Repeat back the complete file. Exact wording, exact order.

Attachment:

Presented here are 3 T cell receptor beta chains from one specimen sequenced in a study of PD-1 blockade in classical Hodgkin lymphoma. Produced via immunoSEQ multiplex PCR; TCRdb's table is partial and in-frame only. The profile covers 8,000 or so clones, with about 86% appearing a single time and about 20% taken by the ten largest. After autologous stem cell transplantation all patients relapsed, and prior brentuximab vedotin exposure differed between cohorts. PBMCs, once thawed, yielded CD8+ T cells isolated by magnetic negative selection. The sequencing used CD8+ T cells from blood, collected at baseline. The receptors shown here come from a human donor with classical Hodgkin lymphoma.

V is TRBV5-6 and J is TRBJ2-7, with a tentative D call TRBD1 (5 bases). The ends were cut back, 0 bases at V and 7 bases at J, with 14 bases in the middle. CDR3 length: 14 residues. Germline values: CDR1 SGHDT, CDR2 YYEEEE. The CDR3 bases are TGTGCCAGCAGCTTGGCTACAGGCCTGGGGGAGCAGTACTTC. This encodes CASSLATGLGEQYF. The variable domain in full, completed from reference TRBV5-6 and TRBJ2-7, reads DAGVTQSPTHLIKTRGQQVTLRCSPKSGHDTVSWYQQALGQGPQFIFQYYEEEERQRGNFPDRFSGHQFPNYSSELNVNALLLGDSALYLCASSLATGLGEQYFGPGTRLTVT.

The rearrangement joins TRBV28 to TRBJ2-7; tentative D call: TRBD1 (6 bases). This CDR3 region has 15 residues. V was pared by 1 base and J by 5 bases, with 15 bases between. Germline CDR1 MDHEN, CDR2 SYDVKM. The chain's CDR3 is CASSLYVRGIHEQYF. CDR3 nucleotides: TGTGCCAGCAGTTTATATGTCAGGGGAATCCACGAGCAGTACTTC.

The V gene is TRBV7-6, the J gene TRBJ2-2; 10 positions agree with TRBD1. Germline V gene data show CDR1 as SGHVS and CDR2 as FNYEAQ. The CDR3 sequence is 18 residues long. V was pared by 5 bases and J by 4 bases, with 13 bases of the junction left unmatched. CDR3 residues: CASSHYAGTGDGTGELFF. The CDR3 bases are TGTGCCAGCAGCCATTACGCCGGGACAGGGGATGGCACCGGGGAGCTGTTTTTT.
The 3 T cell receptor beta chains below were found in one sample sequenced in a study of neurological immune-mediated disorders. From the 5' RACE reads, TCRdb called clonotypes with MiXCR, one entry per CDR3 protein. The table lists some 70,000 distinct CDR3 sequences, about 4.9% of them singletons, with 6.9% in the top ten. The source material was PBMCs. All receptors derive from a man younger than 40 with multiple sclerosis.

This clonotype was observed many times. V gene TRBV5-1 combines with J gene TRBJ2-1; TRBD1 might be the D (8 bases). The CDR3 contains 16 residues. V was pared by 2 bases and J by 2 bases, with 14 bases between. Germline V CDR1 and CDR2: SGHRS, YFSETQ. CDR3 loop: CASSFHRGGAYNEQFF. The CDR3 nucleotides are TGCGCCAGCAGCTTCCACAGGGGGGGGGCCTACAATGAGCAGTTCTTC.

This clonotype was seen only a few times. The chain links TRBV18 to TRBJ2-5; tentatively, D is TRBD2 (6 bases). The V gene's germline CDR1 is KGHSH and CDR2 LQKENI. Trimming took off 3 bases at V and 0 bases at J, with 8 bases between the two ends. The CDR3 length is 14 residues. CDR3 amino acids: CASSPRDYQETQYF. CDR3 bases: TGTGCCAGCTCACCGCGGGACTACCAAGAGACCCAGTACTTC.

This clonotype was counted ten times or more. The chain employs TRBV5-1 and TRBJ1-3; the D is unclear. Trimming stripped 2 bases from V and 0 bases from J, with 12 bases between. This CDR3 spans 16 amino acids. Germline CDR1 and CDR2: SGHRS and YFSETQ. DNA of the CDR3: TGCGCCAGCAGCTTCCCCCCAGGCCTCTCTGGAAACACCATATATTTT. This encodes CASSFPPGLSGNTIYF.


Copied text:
Presented here are 3 T cell receptor beta chains from one specimen sequenced in a study of PD-1 blockade in classical Hodgkin lymphoma. Produced via immunoSEQ multiplex PCR; TCRdb's table is partial and in-frame only. The profile covers 8,000 or so clones, with about 86% appearing a single time and about 20% taken by the ten largest. After autologous stem cell transplantation all patients relapsed, and prior brentuximab vedotin exposure differed between cohorts. PBMCs, once thawed, yielded CD8+ T cells isolated by magnetic negative selection. The sequencing used CD8+ T cells from blood, collected at baseline. The receptors shown here come from a human donor with classical Hodgkin lymphoma.

V is TRBV5-6 and J is TRBJ2-7, with a tentative D call TRBD1 (5 bases). The ends were cut back, 0 bases at V and 7 bases at J, with 14 bases in the middle. CDR3 length: 14 residues. Germline values: CDR1 SGHDT, CDR2 YYEEEE. The CDR3 bases are TGTGCCAGCAGCTTGGCTACAGGCCTGGGGGAGCAGTACTTC. This encodes CASSLATGLGEQYF. The variable domain in full, completed from reference TRBV5-6 and TRBJ2-7, reads DAGVTQSPTHLIKTRGQQVTLRCSPKSGHDTVSWYQQALGQGPQFIFQYYEEEERQRGNFPDRFSGHQFPNYSSELNVNALLLGDSALYLCASSLATGLGEQYFGPGTRLTVT.

The rearrangement joins TRBV28 to TRBJ2-7; tentative D call: TRBD1 (6 bases). This CDR3 region has 15 residues. V was pared by 1 base and J by 5 bases, with 15 bases between. Germline CDR1 MDHEN, CDR2 SYDVKM. The chain's CDR3 is CASSLYVRGIHEQYF. CDR3 nucleotides: TGTGCCAGCAGTTTATATGTCAGGGGAATCCACGAGCAGTACTTC.

The V gene is TRBV7-6, the J gene TRBJ2-2; 10 positions agree with TRBD1. Germline V gene data show CDR1 as SGHVS and CDR2 as FNYEAQ. The CDR3 sequence is 18 residues long. V was pared by 5 bases and J by 4 bases, with 13 bases of the junction left unmatched. CDR3 residues: CASSHYAGTGDGTGELFF. The CDR3 bases are TGTGCCAGCAGCCATTACGCCGGGACAGGGGATGGCACCGGGGAGCTGTTTTTT.
The 3 T cell receptor beta chains below were found in one sample sequenced in a study of neurological immune-mediated disorders. From the 5' RACE reads, TCRdb called clonotypes with MiXCR, one entry per CDR3 protein. The table lists some 70,000 distinct CDR3 sequences, about 4.9% of them singletons, with 6.9% in the top ten. The source material was PBMCs. All receptors derive from a man younger than 40 with multiple sclerosis.

This clonotype was observed many times. V gene TRBV5-1 combines with J gene TRBJ2-1; TRBD1 might be the D (8 bases). The CDR3 contains 16 residues. V was pared by 2 bases and J by 2 bases, with 14 bases between. Germline V CDR1 and CDR2: SGHRS, YFSETQ. CDR3 loop: CASSFHRGGAYNEQFF. The CDR3 nucleotides are TGCGCCAGCAGCTTCCACAGGGGGGGGGCCTACAATGAGCAGTTCTTC.

This clonotype was seen only a few times. The chain links TRBV18 to TRBJ2-5; tentatively, D is TRBD2 (6 bases). The V gene's germline CDR1 is KGHSH and CDR2 LQKENI. Trimming took off 3 bases at V and 0 bases at J, with 8 bases between the two ends. The CDR3 length is 14 residues. CDR3 amino acids: CASSPRDYQETQYF. CDR3 bases: TGTGCCAGCTCACCGCGGGACTACCAAGAGACCCAGTACTTC.

This clonotype was counted ten times or more. The chain employs TRBV5-1 and TRBJ1-3; the D is unclear. Trimming stripped 2 bases from V and 0 bases from J, with 12 bases between. This CDR3 spans 16 amino acids. Germline CDR1 and CDR2: SGHRS and YFSETQ. DNA of the CDR3: TGCGCCAGCAGCTTCCCCCCAGGCCTCTCTGGAAACACCATATATTTT. This encodes CASSFPPGLSGNTIYF.